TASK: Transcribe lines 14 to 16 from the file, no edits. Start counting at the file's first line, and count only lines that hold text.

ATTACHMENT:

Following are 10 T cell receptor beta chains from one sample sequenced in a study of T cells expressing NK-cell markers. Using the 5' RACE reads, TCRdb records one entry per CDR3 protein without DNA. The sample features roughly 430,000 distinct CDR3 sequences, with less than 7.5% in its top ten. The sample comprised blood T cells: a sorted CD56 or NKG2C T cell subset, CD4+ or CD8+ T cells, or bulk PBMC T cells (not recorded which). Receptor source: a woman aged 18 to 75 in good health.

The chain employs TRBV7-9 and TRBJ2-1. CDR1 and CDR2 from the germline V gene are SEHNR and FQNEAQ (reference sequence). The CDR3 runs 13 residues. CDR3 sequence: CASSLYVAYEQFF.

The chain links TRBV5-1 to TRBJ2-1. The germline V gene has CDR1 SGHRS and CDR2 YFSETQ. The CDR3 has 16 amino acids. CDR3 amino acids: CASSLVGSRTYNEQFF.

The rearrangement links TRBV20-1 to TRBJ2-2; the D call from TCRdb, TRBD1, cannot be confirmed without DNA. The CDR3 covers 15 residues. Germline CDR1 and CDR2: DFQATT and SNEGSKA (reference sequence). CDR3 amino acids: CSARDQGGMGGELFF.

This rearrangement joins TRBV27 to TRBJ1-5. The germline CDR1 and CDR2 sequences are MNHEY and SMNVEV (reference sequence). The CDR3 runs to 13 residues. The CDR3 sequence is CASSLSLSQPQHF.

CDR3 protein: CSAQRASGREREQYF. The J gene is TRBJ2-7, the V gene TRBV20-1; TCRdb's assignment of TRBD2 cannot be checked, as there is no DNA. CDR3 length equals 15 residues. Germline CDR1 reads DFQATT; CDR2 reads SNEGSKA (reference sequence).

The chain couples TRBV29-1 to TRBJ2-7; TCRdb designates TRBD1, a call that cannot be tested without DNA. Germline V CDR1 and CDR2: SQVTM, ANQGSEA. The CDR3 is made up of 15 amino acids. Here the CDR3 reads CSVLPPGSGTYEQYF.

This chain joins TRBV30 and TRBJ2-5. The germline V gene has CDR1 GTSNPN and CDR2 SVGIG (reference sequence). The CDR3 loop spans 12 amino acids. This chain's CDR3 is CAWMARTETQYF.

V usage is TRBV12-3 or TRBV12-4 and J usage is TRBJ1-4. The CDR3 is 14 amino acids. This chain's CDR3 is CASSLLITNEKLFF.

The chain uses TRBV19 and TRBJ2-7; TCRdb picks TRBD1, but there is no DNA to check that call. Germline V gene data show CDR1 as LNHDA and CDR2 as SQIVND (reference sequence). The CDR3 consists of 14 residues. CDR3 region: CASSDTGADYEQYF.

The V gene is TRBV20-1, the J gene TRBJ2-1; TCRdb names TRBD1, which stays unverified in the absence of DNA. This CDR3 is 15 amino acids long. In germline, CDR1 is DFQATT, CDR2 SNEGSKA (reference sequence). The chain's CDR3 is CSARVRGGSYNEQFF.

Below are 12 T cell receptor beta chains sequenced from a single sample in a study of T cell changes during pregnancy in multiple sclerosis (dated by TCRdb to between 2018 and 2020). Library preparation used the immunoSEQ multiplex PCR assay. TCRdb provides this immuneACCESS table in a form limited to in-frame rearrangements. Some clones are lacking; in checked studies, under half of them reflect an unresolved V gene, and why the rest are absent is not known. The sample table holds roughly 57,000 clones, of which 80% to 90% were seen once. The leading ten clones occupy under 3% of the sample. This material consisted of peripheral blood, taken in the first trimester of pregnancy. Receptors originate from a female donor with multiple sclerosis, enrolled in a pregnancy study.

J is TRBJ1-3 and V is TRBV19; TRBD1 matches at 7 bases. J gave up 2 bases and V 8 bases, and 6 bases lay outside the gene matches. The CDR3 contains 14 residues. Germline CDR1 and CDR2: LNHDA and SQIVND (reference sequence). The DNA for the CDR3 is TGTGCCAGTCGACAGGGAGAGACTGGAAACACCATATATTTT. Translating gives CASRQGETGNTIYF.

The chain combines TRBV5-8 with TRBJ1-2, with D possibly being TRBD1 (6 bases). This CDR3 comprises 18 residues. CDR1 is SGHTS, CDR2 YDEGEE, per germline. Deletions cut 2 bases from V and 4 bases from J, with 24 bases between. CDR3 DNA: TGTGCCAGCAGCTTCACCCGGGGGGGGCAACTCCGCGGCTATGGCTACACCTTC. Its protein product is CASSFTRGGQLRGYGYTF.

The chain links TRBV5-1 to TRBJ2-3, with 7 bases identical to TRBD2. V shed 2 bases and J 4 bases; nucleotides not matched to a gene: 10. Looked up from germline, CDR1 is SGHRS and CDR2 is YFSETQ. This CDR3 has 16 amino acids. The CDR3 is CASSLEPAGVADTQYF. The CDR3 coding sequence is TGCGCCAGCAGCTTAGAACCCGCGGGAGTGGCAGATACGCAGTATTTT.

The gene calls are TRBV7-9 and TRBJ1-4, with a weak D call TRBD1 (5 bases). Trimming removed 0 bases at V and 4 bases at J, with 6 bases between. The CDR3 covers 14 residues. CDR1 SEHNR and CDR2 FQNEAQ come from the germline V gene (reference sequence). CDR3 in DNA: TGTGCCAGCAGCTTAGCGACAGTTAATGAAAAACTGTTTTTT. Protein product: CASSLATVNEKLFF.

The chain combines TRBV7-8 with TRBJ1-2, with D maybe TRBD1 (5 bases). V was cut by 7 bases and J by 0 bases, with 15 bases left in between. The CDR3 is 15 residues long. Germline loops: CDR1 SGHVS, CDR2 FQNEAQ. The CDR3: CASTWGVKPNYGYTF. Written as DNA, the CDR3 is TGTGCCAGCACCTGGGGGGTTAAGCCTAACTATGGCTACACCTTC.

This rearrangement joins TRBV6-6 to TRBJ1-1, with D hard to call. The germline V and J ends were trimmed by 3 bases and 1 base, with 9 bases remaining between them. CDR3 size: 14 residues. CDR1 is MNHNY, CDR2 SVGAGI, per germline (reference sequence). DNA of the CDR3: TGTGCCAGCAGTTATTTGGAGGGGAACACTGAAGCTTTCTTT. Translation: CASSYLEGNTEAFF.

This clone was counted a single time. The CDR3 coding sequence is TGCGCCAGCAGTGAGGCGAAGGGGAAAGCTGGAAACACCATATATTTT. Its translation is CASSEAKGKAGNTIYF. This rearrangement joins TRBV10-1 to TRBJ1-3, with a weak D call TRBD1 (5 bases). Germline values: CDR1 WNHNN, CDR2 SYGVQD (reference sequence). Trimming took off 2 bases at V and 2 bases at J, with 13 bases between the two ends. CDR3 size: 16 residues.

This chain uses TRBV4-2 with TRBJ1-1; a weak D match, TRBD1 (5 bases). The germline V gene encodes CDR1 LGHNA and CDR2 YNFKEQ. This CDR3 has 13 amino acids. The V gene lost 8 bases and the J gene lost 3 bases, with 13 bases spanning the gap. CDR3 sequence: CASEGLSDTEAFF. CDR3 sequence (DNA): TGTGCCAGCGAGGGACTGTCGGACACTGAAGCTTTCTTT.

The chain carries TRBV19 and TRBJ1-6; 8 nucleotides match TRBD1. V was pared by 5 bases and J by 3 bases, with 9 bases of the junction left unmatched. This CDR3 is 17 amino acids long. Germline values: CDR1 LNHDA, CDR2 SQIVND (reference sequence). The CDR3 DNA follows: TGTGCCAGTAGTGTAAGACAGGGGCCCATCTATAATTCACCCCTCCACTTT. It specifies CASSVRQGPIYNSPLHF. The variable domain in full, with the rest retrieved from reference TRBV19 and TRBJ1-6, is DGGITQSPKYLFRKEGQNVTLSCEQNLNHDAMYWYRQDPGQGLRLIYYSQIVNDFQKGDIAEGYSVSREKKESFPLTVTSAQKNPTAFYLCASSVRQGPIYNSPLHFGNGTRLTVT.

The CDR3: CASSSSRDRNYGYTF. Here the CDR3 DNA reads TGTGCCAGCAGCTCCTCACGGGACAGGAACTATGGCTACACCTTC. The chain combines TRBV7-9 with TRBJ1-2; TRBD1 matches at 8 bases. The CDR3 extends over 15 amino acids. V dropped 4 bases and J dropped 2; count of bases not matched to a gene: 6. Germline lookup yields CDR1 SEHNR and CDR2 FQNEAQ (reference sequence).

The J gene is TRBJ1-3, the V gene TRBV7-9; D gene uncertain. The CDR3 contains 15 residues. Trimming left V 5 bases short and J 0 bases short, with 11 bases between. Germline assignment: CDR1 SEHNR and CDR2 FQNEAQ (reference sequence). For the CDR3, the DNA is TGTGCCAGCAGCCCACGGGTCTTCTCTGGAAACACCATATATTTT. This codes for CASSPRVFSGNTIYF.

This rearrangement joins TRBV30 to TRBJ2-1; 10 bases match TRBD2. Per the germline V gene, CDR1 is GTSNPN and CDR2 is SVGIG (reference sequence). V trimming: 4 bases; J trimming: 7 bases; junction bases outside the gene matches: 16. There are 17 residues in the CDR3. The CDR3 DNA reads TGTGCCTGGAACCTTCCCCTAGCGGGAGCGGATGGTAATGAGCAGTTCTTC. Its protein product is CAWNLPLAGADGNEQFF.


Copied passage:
The chain combines TRBV5-8 with TRBJ1-2, with D possibly being TRBD1 (6 bases). This CDR3 comprises 18 residues. CDR1 is SGHTS, CDR2 YDEGEE, per germline. Deletions cut 2 bases from V and 4 bases from J, with 24 bases between. CDR3 DNA: TGTGCCAGCAGCTTCACCCGGGGGGGGCAACTCCGCGGCTATGGCTACACCTTC. Its protein product is CASSFTRGGQLRGYGYTF.

The chain links TRBV5-1 to TRBJ2-3, with 7 bases identical to TRBD2. V shed 2 bases and J 4 bases; nucleotides not matched to a gene: 10. Looked up from germline, CDR1 is SGHRS and CDR2 is YFSETQ. This CDR3 has 16 amino acids. The CDR3 is CASSLEPAGVADTQYF. The CDR3 coding sequence is TGCGCCAGCAGCTTAGAACCCGCGGGAGTGGCAGATACGCAGTATTTT.

The gene calls are TRBV7-9 and TRBJ1-4, with a weak D call TRBD1 (5 bases). Trimming removed 0 bases at V and 4 bases at J, with 6 bases between. The CDR3 covers 14 residues. CDR1 SEHNR and CDR2 FQNEAQ come from the germline V gene (reference sequence). CDR3 in DNA: TGTGCCAGCAGCTTAGCGACAGTTAATGAAAAACTGTTTTTT. Protein product: CASSLATVNEKLFF.